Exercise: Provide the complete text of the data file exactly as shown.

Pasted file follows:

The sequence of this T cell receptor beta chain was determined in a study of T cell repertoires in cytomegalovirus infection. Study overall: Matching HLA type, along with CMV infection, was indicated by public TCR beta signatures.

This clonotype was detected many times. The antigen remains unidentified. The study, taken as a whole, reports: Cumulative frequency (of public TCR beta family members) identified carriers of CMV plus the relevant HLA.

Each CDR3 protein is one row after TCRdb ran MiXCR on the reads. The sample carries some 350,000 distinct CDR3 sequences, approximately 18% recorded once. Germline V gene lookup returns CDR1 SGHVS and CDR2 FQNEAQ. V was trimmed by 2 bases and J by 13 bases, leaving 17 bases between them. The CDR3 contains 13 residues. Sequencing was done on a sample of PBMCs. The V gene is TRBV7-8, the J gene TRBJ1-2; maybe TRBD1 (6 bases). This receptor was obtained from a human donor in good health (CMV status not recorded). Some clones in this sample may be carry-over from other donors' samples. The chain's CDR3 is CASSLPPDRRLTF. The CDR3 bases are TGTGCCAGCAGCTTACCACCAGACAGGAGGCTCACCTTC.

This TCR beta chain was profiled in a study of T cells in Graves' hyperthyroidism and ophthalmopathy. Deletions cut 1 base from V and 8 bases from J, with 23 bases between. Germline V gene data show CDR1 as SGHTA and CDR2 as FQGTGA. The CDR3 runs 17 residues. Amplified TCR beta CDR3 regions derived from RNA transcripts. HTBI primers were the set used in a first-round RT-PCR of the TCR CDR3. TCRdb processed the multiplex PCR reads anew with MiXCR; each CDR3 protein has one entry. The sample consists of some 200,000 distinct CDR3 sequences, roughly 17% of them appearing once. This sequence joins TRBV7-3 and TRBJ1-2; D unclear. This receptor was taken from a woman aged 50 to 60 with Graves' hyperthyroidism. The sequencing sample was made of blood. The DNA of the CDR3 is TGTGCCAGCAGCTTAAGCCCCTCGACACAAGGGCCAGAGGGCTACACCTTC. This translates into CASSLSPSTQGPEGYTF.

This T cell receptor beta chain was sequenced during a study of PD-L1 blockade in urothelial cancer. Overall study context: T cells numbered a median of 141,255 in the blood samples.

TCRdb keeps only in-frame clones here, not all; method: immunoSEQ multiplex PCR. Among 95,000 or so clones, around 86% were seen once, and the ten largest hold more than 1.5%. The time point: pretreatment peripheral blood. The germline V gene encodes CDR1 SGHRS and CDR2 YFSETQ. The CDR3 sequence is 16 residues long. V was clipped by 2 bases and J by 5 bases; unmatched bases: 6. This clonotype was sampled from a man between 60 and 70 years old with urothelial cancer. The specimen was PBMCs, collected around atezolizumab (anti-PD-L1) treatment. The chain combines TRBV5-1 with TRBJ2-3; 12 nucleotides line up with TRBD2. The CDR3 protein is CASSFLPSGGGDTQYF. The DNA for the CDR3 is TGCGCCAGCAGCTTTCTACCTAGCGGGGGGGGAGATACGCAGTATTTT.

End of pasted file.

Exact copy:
The sequence of this T cell receptor beta chain was determined in a study of T cell repertoires in cytomegalovirus infection. Study overall: Matching HLA type, along with CMV infection, was indicated by public TCR beta signatures.

This clonotype was detected many times. The antigen remains unidentified. The study, taken as a whole, reports: Cumulative frequency (of public TCR beta family members) identified carriers of CMV plus the relevant HLA.

Each CDR3 protein is one row after TCRdb ran MiXCR on the reads. The sample carries some 350,000 distinct CDR3 sequences, approximately 18% recorded once. Germline V gene lookup returns CDR1 SGHVS and CDR2 FQNEAQ. V was trimmed by 2 bases and J by 13 bases, leaving 17 bases between them. The CDR3 contains 13 residues. Sequencing was done on a sample of PBMCs. The V gene is TRBV7-8, the J gene TRBJ1-2; maybe TRBD1 (6 bases). This receptor was obtained from a human donor in good health (CMV status not recorded). Some clones in this sample may be carry-over from other donors' samples. The chain's CDR3 is CASSLPPDRRLTF. The CDR3 bases are TGTGCCAGCAGCTTACCACCAGACAGGAGGCTCACCTTC.

This TCR beta chain was profiled in a study of T cells in Graves' hyperthyroidism and ophthalmopathy. Deletions cut 1 base from V and 8 bases from J, with 23 bases between. Germline V gene data show CDR1 as SGHTA and CDR2 as FQGTGA. The CDR3 runs 17 residues. Amplified TCR beta CDR3 regions derived from RNA transcripts. HTBI primers were the set used in a first-round RT-PCR of the TCR CDR3. TCRdb processed the multiplex PCR reads anew with MiXCR; each CDR3 protein has one entry. The sample consists of some 200,000 distinct CDR3 sequences, roughly 17% of them appearing once. This sequence joins TRBV7-3 and TRBJ1-2; D unclear. This receptor was taken from a woman aged 50 to 60 with Graves' hyperthyroidism. The sequencing sample was made of blood. The DNA of the CDR3 is TGTGCCAGCAGCTTAAGCCCCTCGACACAAGGGCCAGAGGGCTACACCTTC. This translates into CASSLSPSTQGPEGYTF.

This T cell receptor beta chain was sequenced during a study of PD-L1 blockade in urothelial cancer. Overall study context: T cells numbered a median of 141,255 in the blood samples.

TCRdb keeps only in-frame clones here, not all; method: immunoSEQ multiplex PCR. Among 95,000 or so clones, around 86% were seen once, and the ten largest hold more than 1.5%. The time point: pretreatment peripheral blood. The germline V gene encodes CDR1 SGHRS and CDR2 YFSETQ. The CDR3 sequence is 16 residues long. V was clipped by 2 bases and J by 5 bases; unmatched bases: 6. This clonotype was sampled from a man between 60 and 70 years old with urothelial cancer. The specimen was PBMCs, collected around atezolizumab (anti-PD-L1) treatment. The chain combines TRBV5-1 with TRBJ2-3; 12 nucleotides line up with TRBD2. The CDR3 protein is CASSFLPSGGGDTQYF. The DNA for the CDR3 is TGCGCCAGCAGCTTTCTACCTAGCGGGGGGGGAGATACGCAGTATTTT.